Market Reaction to XBRL Filings
48 Pages Posted: 9 Jan 2015
Date Written: January 9, 2015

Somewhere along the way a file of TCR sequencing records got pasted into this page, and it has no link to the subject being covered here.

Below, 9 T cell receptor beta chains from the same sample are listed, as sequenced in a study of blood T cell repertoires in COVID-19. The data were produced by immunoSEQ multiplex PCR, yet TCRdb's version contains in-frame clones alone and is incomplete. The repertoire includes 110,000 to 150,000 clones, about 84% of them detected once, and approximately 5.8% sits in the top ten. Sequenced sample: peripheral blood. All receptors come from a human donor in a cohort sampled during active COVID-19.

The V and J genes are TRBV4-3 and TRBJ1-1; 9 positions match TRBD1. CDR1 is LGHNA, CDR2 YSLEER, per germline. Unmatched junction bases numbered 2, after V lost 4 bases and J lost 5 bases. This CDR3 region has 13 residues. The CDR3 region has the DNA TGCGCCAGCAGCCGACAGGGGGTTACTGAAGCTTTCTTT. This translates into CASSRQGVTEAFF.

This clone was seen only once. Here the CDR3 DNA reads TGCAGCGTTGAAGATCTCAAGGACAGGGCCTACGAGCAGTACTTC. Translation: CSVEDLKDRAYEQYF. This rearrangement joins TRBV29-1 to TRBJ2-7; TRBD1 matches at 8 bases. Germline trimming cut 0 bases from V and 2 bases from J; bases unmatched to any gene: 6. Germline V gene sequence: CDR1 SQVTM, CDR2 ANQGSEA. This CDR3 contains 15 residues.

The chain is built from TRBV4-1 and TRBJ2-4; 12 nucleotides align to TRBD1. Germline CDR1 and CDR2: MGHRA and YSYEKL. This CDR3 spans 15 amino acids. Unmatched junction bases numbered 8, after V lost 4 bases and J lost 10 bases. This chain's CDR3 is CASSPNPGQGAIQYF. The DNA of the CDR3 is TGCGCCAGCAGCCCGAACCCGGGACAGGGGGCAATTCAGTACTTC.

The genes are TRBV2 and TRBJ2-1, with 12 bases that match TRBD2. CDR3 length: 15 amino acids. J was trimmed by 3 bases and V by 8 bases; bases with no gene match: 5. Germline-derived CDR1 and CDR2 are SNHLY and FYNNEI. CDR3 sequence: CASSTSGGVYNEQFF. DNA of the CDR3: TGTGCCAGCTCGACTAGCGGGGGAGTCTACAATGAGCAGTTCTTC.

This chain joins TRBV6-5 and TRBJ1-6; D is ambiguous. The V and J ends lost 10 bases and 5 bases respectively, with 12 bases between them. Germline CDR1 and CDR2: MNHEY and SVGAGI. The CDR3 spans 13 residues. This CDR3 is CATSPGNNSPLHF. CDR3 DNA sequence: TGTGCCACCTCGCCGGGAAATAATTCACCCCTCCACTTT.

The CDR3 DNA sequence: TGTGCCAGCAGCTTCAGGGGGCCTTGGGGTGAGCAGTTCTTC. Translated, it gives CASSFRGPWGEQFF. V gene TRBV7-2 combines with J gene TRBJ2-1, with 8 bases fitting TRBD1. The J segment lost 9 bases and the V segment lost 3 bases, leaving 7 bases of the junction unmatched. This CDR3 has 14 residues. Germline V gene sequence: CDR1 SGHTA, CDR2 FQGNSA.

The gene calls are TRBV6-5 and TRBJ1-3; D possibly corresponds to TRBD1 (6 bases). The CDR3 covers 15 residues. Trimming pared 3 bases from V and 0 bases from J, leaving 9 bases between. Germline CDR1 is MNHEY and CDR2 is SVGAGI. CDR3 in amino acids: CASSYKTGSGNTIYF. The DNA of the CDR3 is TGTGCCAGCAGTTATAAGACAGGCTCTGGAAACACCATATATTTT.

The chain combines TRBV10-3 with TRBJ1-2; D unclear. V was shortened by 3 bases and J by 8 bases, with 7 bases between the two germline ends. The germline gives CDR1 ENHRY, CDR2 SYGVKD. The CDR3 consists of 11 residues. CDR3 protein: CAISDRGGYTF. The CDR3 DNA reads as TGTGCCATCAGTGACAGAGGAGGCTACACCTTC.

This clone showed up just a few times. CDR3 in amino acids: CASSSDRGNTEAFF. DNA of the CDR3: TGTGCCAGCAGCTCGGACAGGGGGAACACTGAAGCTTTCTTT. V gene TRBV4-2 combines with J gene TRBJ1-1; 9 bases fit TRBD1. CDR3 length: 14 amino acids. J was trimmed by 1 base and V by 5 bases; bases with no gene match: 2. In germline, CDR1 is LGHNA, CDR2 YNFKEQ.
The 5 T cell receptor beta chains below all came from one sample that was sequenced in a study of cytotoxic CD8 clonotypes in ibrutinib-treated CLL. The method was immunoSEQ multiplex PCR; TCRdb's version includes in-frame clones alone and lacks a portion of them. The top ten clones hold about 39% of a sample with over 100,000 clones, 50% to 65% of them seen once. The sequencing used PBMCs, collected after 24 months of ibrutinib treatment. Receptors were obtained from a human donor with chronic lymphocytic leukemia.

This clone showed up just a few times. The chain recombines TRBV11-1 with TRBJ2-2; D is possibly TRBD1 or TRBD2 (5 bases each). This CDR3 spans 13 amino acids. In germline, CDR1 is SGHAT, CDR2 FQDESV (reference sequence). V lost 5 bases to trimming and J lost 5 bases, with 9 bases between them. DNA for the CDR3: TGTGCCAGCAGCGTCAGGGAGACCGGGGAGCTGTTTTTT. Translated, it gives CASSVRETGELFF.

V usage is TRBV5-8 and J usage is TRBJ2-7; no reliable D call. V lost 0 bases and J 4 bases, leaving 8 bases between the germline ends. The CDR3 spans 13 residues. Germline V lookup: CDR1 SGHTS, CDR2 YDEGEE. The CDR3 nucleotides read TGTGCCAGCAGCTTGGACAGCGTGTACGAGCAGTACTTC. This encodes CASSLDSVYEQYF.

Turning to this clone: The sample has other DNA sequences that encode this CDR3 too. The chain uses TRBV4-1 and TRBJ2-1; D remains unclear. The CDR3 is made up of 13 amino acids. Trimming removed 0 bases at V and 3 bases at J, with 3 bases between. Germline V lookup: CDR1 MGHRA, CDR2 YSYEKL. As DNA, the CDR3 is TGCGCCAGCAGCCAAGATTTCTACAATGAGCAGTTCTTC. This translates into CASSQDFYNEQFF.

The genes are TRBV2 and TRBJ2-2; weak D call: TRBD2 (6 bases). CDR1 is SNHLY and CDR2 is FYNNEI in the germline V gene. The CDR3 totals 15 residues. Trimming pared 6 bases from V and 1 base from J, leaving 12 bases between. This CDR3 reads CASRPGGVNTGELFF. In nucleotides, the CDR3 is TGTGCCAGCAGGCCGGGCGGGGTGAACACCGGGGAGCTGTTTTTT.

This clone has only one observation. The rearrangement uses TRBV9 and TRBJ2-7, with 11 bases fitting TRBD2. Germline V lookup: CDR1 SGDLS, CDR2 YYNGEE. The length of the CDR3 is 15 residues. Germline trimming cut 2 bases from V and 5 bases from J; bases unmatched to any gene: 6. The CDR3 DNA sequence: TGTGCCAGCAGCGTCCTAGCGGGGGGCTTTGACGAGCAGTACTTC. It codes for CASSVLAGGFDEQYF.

In 2009, the SEC mandated XBRL filings in an effort to enhance interpretation and analysis of financial statements. Recently, however, there have been complaints by some Fortune 500 companies that XBRL filings have not proven useful and have advocated for the SEC to scale down its implementation. This study investigates whether XBRL filings provide useful information to capital markets. We test predictions from Bayesian-inspired theory suggesting that individuals underreact to information releases initially if they expect subsequent follow-up disclosures to improve on the quality of the initial release. We investigate this prediction by examining differences in how the market reacts to quarterly earnings announcements between firms that issued XBRL filings during the Voluntary Filing Program (VFP) period and a matched sample of firms that did not. Using a differences-in-differences research design, we find that the market reacted significantly less to earnings announcements of firms that issued XBRL filings compared to a matched sample that did not issue filings during the VFP period but not during the period preceding it. We also find that firms that issued XBRL filings exhibited significantly lower excess return volatility compared to non-filers.
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